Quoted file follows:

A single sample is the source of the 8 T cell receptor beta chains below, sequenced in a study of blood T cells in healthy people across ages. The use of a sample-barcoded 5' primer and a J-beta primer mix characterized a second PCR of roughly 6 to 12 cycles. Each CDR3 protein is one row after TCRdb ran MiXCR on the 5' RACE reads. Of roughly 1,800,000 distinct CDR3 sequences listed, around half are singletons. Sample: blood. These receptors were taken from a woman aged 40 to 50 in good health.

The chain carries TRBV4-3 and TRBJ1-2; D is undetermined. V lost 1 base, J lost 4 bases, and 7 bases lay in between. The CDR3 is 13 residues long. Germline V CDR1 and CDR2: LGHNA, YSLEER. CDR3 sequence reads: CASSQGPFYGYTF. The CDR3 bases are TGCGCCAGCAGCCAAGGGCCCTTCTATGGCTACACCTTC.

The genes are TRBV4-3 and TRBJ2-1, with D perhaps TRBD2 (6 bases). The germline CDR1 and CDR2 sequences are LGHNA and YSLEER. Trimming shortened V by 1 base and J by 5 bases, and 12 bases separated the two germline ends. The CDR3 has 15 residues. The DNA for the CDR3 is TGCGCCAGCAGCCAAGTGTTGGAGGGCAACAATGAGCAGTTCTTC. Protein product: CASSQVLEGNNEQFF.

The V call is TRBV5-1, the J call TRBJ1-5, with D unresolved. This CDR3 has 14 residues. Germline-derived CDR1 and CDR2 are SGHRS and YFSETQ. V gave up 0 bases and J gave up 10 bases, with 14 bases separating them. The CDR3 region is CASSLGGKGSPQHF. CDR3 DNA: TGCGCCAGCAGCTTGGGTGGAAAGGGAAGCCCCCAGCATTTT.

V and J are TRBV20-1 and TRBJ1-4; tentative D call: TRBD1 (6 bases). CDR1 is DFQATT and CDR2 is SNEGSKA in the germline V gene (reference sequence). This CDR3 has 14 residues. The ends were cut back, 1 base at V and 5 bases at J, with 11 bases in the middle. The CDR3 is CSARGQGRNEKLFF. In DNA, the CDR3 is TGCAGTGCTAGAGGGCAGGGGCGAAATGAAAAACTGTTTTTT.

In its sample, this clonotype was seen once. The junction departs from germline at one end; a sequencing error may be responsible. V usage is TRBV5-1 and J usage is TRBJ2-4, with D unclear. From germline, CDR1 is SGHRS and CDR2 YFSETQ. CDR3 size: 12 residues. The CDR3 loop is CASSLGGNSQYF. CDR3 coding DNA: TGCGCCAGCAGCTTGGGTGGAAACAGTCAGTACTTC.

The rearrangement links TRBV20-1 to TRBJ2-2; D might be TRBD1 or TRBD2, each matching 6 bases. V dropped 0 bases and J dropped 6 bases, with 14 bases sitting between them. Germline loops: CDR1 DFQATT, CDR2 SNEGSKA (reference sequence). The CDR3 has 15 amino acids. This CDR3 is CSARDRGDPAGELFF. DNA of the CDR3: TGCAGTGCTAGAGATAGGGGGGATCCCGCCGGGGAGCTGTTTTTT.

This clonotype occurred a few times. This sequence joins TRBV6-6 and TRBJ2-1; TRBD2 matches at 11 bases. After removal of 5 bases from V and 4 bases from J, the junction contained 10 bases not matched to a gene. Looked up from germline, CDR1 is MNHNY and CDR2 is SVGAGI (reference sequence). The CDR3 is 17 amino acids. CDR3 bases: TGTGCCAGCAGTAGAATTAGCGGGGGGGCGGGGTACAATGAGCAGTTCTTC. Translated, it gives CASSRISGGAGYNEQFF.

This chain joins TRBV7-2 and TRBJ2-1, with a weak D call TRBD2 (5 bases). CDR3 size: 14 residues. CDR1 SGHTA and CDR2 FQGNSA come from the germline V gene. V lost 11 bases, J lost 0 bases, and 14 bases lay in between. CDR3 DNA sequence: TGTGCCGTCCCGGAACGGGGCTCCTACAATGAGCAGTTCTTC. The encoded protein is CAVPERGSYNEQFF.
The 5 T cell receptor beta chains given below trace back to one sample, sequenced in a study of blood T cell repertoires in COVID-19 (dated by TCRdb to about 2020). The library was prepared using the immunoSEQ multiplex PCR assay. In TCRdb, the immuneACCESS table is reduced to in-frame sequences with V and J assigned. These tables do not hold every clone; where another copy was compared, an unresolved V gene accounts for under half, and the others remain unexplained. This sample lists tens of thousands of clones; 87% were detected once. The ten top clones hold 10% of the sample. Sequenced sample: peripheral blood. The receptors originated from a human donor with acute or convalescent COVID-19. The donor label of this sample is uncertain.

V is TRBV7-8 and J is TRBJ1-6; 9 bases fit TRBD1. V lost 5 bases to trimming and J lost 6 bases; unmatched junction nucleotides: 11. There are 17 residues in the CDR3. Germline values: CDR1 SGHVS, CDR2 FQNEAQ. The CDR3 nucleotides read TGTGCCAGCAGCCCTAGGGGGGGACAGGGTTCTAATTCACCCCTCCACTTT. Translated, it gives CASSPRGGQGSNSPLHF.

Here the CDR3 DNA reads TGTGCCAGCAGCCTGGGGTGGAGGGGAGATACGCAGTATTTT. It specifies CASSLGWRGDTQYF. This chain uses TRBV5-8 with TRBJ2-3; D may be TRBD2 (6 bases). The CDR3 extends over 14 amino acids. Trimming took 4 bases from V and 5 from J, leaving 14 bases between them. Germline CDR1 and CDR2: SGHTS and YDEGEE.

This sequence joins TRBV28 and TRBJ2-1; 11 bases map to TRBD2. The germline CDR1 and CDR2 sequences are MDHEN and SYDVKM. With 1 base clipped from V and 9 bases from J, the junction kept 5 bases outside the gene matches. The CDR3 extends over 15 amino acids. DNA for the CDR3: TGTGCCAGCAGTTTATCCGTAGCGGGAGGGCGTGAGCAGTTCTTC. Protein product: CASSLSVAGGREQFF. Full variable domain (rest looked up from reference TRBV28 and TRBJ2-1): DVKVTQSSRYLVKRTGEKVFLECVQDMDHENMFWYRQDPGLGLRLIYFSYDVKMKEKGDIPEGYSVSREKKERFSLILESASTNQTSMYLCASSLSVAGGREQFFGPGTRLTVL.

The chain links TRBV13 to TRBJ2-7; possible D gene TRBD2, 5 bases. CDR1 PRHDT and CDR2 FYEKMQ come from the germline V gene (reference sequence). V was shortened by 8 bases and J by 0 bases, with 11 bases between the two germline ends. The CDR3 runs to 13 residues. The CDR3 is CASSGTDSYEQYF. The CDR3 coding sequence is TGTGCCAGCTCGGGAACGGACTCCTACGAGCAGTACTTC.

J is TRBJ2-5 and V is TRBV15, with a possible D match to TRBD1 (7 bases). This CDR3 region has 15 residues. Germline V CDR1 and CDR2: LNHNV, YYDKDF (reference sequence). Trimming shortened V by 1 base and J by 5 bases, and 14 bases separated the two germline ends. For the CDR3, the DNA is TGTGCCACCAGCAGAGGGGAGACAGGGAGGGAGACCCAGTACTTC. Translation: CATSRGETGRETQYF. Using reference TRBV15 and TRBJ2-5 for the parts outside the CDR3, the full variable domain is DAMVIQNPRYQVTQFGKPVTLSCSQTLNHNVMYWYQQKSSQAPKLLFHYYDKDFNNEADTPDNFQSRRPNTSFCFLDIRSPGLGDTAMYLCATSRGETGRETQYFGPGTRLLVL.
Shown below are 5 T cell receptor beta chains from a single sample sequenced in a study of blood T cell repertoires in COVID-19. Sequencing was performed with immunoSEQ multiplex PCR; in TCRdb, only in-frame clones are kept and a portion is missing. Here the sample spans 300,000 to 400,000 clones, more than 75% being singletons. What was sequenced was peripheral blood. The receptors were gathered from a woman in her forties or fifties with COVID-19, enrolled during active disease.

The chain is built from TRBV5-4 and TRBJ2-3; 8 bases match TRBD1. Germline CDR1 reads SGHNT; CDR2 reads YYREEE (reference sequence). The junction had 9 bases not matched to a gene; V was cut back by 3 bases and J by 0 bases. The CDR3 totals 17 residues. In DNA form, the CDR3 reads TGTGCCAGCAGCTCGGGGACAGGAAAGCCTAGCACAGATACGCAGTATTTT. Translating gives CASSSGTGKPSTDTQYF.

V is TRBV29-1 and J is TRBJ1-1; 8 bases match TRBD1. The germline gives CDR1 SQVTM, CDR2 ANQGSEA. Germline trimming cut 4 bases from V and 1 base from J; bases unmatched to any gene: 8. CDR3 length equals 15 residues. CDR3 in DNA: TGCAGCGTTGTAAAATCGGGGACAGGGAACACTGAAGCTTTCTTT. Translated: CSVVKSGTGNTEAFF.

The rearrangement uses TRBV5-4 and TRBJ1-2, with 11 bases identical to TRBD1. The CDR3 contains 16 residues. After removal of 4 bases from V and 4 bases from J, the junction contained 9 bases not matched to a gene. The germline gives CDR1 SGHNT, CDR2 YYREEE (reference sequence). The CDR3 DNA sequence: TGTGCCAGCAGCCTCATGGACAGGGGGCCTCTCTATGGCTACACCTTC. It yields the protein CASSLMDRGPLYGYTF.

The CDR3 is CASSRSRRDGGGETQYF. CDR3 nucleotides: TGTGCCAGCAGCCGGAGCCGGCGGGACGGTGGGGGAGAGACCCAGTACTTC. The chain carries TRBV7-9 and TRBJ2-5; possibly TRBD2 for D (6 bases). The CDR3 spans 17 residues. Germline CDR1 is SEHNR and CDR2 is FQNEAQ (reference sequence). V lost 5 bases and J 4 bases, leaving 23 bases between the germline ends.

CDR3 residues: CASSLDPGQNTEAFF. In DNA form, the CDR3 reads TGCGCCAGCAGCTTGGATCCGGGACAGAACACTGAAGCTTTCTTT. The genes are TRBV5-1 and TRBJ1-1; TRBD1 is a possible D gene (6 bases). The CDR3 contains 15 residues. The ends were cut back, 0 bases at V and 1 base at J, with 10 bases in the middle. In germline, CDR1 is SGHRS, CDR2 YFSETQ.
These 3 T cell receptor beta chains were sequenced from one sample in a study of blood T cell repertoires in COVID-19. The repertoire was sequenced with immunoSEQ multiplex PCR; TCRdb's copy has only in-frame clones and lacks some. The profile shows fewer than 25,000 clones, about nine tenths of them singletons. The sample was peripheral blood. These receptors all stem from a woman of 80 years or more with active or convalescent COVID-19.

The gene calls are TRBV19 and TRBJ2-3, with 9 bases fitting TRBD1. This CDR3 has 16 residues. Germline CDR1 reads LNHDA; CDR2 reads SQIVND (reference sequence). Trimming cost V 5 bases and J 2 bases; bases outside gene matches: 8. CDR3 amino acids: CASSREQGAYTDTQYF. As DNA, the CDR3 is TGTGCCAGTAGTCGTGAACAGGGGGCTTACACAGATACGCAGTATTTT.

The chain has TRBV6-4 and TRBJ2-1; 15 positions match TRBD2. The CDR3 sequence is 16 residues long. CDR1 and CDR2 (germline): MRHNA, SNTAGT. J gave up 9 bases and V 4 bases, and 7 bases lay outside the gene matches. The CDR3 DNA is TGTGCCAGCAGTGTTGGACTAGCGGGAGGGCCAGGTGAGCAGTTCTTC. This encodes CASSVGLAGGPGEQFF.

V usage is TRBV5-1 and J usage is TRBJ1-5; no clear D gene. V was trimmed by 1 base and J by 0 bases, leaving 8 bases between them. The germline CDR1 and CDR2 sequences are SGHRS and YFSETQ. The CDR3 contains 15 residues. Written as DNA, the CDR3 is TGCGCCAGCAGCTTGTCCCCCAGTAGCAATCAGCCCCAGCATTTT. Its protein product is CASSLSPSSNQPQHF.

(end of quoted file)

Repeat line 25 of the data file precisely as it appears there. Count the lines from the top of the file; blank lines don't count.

V usage is TRBV5-1 and J usage is TRBJ1-5; no clear D gene. V was trimmed by 1 base and J by 0 bases, leaving 8 bases between them. The germline CDR1 and CDR2 sequences are SGHRS and YFSETQ. The CDR3 contains 15 residues. Written as DNA, the CDR3 is TGCGCCAGCAGCTTGTCCCCCAGTAGCAATCAGCCCCAGCATTTT. Its protein product is CASSLSPSSNQPQHF.